Performed in the original Hungarian and German with Czech and English subtitles
An opera thriller on the stage of the Janáček Theatre! An Opera Göteborg production with the exceptional Katarina Karnéus, winner of the BBC Cardiff Singer of the World Competition, wonderfully directed by David Radok.
What is Bluebeard hiding behind those seven mysterious doors? Where does human curiosity lead to? Suspense, the conflict between the desire to know and the fear of discovery, uncertainty right up until the last moment. All of this is underpinned by David Radok’s excellent directing and the incredible music requiring large orchestral forces. Bluebeard’s Castle from 1911, which perfectly reflects the Freudian atmosphere of the age, is a unique piece, and not only in the context of Bartok’s work. Its partner piece will be a one-act opera from another musical giant of the 20th century. Schoenberg wrote of his work that: “In Expectation the aim is to gradually depict everything that can happen in a single second of maximum spiritual excitement.” Come along if you are looking for answers in art! Because what is a happy ending anyway?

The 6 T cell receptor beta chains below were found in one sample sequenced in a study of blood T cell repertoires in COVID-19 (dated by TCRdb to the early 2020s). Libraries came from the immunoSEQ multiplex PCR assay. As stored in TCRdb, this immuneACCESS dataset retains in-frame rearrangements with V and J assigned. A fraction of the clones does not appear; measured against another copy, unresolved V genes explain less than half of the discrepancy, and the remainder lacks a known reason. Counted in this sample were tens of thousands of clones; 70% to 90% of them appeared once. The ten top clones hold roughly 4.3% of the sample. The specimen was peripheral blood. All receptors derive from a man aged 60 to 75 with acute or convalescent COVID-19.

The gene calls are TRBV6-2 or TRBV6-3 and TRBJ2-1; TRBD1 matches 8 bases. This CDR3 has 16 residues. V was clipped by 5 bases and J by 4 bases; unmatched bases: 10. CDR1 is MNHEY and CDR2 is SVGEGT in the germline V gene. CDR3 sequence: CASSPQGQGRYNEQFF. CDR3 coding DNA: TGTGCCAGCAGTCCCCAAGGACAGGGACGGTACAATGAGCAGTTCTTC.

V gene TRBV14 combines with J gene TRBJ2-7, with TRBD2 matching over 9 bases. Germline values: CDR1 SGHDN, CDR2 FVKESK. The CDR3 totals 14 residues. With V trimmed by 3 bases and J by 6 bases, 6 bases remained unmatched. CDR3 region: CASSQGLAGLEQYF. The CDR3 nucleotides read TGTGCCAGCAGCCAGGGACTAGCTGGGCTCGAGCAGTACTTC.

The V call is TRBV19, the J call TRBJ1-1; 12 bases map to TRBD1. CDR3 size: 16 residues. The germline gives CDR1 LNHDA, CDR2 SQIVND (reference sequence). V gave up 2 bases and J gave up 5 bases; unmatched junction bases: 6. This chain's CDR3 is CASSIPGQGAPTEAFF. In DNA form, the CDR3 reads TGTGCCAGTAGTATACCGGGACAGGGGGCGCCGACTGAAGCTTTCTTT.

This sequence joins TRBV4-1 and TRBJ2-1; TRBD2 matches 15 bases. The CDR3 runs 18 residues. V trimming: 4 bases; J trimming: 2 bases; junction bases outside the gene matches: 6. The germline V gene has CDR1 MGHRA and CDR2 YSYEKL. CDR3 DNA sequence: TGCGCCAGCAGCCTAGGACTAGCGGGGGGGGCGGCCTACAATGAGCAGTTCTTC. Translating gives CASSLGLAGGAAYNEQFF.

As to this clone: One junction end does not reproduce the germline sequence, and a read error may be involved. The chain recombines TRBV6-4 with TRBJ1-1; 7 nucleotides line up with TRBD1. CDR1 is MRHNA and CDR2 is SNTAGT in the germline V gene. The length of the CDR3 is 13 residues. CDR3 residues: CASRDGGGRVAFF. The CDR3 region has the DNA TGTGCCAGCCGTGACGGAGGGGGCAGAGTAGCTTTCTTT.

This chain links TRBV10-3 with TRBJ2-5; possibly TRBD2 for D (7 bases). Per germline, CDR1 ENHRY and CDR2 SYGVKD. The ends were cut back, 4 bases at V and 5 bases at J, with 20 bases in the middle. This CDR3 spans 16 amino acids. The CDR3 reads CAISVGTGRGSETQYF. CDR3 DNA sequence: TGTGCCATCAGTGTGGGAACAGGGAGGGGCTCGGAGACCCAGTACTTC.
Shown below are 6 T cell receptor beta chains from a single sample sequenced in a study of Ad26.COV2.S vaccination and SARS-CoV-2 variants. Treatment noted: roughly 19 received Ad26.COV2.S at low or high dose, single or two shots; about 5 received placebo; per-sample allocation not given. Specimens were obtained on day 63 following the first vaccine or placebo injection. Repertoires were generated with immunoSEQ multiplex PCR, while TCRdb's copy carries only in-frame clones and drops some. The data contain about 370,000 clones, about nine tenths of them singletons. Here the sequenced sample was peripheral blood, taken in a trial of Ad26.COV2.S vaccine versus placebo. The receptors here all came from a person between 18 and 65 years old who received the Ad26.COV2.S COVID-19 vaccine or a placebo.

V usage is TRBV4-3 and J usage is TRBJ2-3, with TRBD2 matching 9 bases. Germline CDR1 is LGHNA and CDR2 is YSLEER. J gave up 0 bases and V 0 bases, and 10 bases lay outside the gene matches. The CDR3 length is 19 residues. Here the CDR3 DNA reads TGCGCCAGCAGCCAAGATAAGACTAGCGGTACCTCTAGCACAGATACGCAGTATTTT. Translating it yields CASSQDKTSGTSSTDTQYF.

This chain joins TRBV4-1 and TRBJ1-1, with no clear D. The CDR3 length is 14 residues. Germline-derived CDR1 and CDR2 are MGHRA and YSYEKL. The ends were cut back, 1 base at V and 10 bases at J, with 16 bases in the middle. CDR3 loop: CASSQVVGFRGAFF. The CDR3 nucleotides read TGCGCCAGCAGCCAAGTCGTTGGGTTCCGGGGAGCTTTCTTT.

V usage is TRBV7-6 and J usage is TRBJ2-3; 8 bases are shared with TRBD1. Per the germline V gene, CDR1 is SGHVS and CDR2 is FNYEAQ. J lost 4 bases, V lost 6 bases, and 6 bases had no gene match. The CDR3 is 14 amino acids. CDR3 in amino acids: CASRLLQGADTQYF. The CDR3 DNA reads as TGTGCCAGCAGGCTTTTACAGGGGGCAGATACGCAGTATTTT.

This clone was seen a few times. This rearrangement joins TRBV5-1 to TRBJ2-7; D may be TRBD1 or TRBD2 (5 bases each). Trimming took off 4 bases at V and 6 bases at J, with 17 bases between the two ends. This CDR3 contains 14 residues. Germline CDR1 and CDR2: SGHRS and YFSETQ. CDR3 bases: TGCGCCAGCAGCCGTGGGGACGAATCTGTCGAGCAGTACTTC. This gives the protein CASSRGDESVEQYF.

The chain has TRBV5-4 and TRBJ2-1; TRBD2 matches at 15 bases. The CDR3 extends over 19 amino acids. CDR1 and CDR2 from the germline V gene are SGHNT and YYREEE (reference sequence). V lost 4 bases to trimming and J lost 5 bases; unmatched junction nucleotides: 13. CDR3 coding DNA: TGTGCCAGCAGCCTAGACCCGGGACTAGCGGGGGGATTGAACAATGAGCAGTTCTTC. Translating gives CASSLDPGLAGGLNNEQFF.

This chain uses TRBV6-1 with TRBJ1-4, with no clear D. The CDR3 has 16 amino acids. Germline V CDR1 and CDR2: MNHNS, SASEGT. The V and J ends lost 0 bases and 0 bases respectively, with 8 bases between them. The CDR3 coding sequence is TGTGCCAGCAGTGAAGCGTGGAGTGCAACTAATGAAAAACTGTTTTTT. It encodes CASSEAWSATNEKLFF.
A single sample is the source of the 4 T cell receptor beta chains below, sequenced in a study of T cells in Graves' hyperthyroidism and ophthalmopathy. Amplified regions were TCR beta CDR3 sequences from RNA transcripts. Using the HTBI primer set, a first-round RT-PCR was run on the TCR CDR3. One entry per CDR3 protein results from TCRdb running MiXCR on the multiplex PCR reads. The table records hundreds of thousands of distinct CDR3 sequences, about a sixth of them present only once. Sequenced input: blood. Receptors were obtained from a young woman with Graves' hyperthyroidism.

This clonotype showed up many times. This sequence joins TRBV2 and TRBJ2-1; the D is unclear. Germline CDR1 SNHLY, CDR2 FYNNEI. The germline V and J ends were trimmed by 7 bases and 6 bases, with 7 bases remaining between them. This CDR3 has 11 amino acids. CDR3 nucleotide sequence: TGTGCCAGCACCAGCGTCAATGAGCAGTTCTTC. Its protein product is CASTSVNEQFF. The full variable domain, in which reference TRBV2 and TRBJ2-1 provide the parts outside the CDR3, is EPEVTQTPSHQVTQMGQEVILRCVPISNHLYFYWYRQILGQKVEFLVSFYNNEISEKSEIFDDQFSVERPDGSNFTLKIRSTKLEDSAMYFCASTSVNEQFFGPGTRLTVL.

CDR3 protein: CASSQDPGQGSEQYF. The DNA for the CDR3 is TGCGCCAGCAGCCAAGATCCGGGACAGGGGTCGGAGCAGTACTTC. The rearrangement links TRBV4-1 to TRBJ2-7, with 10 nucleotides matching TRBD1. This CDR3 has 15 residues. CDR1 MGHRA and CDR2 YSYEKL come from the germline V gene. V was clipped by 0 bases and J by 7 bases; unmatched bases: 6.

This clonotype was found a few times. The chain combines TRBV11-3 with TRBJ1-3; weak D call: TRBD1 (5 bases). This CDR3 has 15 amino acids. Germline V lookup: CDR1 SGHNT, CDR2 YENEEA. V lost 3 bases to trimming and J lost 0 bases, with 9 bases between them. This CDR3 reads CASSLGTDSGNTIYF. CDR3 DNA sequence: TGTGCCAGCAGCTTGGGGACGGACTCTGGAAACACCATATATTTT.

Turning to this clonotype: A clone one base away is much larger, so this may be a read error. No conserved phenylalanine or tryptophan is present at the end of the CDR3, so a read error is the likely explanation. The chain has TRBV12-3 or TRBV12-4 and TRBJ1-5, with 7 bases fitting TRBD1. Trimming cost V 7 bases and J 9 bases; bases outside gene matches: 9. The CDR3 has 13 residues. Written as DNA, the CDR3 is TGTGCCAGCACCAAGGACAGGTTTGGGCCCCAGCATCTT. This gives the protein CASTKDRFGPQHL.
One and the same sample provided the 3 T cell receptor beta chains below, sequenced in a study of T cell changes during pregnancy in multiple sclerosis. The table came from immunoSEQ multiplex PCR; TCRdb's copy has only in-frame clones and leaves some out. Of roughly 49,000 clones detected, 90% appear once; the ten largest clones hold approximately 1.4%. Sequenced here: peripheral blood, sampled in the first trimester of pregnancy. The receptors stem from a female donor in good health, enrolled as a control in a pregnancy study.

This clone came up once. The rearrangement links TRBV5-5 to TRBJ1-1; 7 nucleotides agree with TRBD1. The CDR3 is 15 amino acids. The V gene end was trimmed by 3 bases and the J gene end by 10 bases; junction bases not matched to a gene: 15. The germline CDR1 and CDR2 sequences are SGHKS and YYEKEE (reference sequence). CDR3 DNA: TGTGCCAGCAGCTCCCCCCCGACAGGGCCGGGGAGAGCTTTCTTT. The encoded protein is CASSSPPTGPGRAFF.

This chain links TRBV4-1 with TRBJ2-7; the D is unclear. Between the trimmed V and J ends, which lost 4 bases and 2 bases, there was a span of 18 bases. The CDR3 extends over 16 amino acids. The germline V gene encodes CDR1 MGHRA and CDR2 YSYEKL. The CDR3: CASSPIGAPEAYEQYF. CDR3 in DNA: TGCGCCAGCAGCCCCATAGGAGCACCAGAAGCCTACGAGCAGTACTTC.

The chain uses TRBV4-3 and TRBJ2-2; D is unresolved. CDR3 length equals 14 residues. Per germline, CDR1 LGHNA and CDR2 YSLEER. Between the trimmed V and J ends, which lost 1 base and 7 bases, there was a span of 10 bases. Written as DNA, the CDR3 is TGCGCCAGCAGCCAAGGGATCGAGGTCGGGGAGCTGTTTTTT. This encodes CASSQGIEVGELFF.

In a coproduction with the Göteborg Opera
Premiere: 15th October 2016, Janáček Theatre
In the night a woman is searching for her beloved in the forest and in the end finds him dead. Bluebeard and Judith arrive at the castle. She is fascinated by his air of mystery and wants to marry him despite his frightening reputation. She enters the dark castle and the doors close behind her. There are seven locked doors in the castle hall. Judith believes that her love can transform this inhospitable place. She confesses her love for the castle’s lord and asks him to open the first locked door. He defends himself: “love me and don’t ask any questions”. But he then gives in in the face of her persistence and opens the doors ….
Although Schönberg’s first stage work Expectation and Bartók’s opera Bluebeard’s Castle based on Perrault’s tale Bluebeard were created independently of each other, they are linked by the same psychological themes – expectation, hope and fear, which in the end grow into horrified realisation. David Radok made use of this in his production and linked both operas into a single whole. The premier is part of the festival Janáček Brno 2016.